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9 thoughts on “These Tricky Emotions

  1. Sweet Alaina – You”re not the only dancer frustrated by the distance enforced between students and teachers at franchised studios. I heard quite a lot about that when I was interviewing people for my book (Thinner, Fitter, Happier: Dancing Will Change Your Life!). Both students and teachers weighed in on the issue. My personal opinion is that it’s the distance that creates the magic. You see Tommy at his very best; you don’t see him when he’s hungover, or smelly and sweaty, or in a bad mood. He seems wonderful and desirable – the perfect guy. But he isn’t. He’s a real fella with flaws and maybe a few habits and quirks that would be a turn-off for you if you were allowed to see them. The price of the pleasant illusion you’re under while at the studio is frustration and perpetually wanting more. There is no free lunch. If you were allowed to see T. Outside the studio, you might find that the bloom left the rose quite quickly. Then, your dancing would not delight you as it does now. Or, you might start dating T. That would end in a breakup or marriage. Either way, that sweet bubble you’re in now would pop. That warming little candle in your heart would be snuffed out. It’s best as it is, Alaina. Truly.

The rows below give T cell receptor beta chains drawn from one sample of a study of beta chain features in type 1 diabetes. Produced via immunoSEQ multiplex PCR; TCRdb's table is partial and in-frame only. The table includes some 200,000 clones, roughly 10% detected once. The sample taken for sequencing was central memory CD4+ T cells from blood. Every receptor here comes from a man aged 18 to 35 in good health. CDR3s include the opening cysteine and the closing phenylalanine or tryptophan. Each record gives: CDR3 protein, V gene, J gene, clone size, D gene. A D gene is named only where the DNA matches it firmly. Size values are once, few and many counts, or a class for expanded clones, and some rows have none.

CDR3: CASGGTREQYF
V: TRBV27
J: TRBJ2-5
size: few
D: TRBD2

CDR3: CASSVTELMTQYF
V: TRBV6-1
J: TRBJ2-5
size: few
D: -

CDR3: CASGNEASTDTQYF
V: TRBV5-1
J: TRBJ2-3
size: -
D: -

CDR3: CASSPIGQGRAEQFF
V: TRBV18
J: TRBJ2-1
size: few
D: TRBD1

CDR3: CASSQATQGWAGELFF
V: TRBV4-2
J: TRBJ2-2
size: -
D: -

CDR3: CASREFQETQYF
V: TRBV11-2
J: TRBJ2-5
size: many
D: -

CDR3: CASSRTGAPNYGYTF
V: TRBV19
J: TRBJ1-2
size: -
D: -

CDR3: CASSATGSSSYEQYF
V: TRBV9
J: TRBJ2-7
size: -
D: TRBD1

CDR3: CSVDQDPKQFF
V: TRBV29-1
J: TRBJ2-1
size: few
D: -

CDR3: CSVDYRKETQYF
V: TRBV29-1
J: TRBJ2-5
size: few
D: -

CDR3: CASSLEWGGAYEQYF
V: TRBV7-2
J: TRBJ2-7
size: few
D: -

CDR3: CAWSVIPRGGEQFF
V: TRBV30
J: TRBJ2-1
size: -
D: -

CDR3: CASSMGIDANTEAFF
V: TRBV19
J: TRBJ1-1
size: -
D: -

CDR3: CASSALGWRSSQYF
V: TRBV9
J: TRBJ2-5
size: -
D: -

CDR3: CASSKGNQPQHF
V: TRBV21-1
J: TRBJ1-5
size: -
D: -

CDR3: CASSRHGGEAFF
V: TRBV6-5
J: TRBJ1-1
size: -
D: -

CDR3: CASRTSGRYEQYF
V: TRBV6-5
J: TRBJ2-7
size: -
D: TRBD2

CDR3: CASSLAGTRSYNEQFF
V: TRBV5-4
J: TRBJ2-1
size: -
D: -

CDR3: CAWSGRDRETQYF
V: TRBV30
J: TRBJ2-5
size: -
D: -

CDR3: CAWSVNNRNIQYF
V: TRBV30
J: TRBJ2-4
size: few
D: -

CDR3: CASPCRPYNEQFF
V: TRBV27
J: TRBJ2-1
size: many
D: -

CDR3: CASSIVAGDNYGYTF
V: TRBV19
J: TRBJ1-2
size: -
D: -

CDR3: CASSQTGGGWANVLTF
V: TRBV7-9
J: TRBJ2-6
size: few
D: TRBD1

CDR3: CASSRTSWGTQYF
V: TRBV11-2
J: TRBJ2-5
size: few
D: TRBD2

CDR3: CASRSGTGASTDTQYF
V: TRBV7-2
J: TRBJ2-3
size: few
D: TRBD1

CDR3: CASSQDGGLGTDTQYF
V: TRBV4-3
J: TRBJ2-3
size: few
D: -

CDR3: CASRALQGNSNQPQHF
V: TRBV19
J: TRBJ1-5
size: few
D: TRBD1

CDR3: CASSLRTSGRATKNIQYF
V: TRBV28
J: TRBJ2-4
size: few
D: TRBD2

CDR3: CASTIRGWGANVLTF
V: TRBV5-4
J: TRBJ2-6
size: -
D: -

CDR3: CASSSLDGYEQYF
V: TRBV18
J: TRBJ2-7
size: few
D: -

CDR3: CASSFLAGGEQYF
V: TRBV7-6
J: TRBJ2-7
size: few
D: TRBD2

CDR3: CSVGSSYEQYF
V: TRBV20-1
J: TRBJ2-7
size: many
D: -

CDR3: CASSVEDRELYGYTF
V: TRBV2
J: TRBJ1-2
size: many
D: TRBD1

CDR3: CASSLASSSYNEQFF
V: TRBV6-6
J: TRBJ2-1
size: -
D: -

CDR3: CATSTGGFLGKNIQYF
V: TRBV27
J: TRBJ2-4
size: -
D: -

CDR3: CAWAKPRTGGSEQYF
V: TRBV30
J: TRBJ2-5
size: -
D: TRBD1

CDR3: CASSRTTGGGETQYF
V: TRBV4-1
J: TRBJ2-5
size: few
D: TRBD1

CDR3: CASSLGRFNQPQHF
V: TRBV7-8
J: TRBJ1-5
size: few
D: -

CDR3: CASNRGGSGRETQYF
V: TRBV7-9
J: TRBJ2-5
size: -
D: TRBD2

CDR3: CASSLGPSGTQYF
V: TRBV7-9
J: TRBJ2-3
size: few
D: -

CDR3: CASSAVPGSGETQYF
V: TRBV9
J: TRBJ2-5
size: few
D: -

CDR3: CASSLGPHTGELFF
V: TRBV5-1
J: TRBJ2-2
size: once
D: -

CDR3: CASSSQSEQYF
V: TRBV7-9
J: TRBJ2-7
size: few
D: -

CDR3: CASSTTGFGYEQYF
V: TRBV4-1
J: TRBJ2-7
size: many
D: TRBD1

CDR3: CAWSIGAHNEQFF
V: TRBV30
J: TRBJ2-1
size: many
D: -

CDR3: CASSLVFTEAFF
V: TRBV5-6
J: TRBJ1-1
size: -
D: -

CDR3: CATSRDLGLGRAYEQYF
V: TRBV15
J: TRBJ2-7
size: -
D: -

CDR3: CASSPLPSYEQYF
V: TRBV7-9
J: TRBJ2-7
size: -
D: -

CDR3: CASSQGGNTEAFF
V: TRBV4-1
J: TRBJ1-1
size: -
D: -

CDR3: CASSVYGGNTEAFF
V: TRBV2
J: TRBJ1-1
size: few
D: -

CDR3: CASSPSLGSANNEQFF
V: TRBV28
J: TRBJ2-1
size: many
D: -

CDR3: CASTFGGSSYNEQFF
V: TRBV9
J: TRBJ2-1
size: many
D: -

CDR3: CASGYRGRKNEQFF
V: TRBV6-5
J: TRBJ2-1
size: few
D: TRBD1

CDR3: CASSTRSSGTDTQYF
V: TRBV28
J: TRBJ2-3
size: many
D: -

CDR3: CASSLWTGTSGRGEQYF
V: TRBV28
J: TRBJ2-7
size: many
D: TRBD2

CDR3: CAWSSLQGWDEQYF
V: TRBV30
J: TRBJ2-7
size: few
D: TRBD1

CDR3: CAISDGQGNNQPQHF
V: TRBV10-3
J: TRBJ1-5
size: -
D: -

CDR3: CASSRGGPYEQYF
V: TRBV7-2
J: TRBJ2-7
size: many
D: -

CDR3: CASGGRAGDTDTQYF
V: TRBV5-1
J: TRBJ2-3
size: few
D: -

• You’ve articulated the reasons for the no fraternization policy better than I ever could. And I’m certain the dancing isn’t the only business that’s figured this out. Thank you for being so gentle in reinforcing what I’ve always known. Of course, knowing the truth doesn’t mean it gets easier. Sometimes it gets harder.

      I just want to clarify something concerning Tommy and me. I’ve never had any romantic aspirations. Actually, just typing the phrase “romantic aspirations” makes me cringe a little. There’s too significant an age difference, so the frustration I’m dealing with is one that deals exclusively in friendship. I’ve been friends with men that have at least a decade on me before, so my emotions want more from this situation.

      The struggle between our emotions and reason is difficult, no? The ancient philosophers recognized it.